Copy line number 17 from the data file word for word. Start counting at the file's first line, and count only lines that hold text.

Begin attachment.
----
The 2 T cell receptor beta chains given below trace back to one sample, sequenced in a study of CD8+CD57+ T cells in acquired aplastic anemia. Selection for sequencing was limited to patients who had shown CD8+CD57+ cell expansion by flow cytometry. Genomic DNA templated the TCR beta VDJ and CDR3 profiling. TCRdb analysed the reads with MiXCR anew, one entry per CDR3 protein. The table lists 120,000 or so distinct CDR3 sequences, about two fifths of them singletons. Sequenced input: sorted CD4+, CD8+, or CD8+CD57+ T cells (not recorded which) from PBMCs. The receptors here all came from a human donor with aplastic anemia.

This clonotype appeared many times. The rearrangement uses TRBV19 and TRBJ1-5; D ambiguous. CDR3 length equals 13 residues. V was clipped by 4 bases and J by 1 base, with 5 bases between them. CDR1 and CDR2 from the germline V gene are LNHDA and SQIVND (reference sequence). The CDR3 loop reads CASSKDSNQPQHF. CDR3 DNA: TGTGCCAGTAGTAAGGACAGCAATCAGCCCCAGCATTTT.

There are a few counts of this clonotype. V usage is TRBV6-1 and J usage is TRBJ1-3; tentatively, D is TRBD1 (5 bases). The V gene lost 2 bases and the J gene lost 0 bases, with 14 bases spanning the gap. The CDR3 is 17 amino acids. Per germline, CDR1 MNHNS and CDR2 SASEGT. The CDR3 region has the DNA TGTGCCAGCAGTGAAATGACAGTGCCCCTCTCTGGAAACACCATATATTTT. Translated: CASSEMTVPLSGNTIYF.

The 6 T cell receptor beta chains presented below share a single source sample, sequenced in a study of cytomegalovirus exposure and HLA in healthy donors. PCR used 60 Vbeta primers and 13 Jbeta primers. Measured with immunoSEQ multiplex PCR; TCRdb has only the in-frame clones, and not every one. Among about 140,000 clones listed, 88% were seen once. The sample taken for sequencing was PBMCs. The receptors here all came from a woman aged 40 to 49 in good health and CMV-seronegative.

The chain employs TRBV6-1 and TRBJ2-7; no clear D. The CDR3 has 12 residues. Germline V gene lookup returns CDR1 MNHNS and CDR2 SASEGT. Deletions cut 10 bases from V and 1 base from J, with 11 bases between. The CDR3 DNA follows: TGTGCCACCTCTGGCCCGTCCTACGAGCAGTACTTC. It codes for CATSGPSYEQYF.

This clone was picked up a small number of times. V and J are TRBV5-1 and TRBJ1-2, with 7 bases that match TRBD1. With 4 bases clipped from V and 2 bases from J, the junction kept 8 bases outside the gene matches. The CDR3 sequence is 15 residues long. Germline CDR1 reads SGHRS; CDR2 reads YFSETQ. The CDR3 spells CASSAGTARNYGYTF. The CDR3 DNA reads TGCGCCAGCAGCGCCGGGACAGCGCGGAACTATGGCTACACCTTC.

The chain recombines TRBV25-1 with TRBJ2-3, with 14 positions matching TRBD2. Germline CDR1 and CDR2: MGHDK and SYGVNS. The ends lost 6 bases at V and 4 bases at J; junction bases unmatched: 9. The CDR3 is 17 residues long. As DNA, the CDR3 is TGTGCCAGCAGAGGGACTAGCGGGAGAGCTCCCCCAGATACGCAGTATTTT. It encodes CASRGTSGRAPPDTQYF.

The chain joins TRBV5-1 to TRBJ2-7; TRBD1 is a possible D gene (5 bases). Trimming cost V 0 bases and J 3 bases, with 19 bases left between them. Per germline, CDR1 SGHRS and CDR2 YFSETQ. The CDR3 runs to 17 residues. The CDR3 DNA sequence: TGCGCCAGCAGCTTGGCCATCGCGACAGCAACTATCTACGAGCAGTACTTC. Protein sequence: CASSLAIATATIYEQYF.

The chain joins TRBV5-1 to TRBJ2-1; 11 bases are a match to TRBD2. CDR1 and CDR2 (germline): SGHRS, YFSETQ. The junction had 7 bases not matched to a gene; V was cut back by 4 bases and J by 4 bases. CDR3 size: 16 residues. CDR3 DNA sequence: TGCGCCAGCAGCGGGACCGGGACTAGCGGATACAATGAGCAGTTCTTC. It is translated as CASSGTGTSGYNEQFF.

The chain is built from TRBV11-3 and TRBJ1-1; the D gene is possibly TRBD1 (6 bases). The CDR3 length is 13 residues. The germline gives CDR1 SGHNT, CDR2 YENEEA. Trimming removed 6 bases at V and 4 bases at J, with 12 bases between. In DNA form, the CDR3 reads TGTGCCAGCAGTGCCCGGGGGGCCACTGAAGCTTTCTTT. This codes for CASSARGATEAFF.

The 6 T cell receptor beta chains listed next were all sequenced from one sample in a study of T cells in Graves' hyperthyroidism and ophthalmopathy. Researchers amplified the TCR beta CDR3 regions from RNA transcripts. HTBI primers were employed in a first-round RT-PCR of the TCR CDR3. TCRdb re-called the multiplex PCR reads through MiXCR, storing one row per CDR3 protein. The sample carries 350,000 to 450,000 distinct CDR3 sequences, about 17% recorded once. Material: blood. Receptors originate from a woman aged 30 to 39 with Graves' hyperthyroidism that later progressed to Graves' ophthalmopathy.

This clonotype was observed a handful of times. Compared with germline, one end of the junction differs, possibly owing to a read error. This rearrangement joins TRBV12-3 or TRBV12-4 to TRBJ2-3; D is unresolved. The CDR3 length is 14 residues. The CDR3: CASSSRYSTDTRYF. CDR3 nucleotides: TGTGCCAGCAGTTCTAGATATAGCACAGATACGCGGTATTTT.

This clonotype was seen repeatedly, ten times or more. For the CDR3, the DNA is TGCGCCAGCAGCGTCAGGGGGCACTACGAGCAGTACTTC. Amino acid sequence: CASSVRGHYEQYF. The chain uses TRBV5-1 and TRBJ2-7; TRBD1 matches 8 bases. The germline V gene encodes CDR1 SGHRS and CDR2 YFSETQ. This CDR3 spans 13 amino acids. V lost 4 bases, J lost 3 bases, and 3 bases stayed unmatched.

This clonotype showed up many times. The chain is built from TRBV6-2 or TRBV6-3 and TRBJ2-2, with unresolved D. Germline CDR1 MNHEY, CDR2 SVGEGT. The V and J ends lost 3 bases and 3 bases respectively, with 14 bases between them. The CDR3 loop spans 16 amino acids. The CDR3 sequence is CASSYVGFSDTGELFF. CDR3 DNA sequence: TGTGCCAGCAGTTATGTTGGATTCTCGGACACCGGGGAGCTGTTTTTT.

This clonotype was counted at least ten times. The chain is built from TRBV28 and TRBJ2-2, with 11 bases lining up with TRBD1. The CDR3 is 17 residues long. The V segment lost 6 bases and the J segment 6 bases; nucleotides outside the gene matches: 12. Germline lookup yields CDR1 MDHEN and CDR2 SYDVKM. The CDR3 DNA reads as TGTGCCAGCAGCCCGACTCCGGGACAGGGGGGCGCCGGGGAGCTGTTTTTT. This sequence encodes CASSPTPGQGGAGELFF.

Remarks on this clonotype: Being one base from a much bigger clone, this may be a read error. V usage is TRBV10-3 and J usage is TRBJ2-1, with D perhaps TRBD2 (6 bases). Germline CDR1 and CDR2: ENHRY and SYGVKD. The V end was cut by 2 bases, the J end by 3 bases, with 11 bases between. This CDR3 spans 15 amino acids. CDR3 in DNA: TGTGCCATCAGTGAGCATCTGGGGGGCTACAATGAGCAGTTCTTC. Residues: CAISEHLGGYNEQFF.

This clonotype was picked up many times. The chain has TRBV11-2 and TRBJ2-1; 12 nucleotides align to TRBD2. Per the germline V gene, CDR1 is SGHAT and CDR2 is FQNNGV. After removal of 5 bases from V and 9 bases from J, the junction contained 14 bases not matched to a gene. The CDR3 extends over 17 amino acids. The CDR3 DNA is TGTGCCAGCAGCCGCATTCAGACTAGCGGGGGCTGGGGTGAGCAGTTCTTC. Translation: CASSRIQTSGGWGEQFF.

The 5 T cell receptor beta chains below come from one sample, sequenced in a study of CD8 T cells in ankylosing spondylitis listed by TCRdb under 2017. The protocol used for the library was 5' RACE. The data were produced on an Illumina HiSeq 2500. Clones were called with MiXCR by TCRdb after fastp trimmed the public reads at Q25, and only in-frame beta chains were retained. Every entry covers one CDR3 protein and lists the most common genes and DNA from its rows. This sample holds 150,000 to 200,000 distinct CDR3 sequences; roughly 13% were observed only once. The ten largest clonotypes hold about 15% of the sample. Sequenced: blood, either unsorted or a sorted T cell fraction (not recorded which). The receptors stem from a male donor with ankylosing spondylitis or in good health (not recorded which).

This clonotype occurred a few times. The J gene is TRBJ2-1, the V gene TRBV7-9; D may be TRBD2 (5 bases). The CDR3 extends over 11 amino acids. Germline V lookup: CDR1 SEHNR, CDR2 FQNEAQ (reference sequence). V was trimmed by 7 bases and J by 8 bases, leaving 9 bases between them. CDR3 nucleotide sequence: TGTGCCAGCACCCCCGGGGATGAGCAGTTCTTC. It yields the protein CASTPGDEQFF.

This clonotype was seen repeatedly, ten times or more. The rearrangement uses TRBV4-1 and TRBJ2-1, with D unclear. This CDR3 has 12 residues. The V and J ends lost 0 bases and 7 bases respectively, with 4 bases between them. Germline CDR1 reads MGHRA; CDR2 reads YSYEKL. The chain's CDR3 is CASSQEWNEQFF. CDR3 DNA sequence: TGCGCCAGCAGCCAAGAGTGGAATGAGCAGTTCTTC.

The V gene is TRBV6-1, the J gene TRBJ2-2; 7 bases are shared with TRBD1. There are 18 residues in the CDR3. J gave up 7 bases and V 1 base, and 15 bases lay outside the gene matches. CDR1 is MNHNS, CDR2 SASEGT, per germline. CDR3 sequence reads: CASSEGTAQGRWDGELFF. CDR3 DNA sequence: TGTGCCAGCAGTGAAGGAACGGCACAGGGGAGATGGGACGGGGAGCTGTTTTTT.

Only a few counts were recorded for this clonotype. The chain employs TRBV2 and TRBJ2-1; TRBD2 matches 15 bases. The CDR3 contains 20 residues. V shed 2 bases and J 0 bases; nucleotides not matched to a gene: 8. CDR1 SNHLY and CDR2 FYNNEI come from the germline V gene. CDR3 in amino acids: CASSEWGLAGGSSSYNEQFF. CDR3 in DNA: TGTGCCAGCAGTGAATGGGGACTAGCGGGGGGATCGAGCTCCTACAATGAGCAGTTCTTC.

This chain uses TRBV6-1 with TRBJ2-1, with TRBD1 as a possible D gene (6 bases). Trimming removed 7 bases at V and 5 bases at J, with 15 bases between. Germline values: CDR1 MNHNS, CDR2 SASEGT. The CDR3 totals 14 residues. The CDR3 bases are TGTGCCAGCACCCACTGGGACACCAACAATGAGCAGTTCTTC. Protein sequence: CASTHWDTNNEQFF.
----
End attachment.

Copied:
This clonotype was picked up many times. The chain has TRBV11-2 and TRBJ2-1; 12 nucleotides align to TRBD2. Per the germline V gene, CDR1 is SGHAT and CDR2 is FQNNGV. After removal of 5 bases from V and 9 bases from J, the junction contained 14 bases not matched to a gene. The CDR3 extends over 17 amino acids. The CDR3 DNA is TGTGCCAGCAGCCGCATTCAGACTAGCGGGGGCTGGGGTGAGCAGTTCTTC. Translation: CASSRIQTSGGWGEQFF.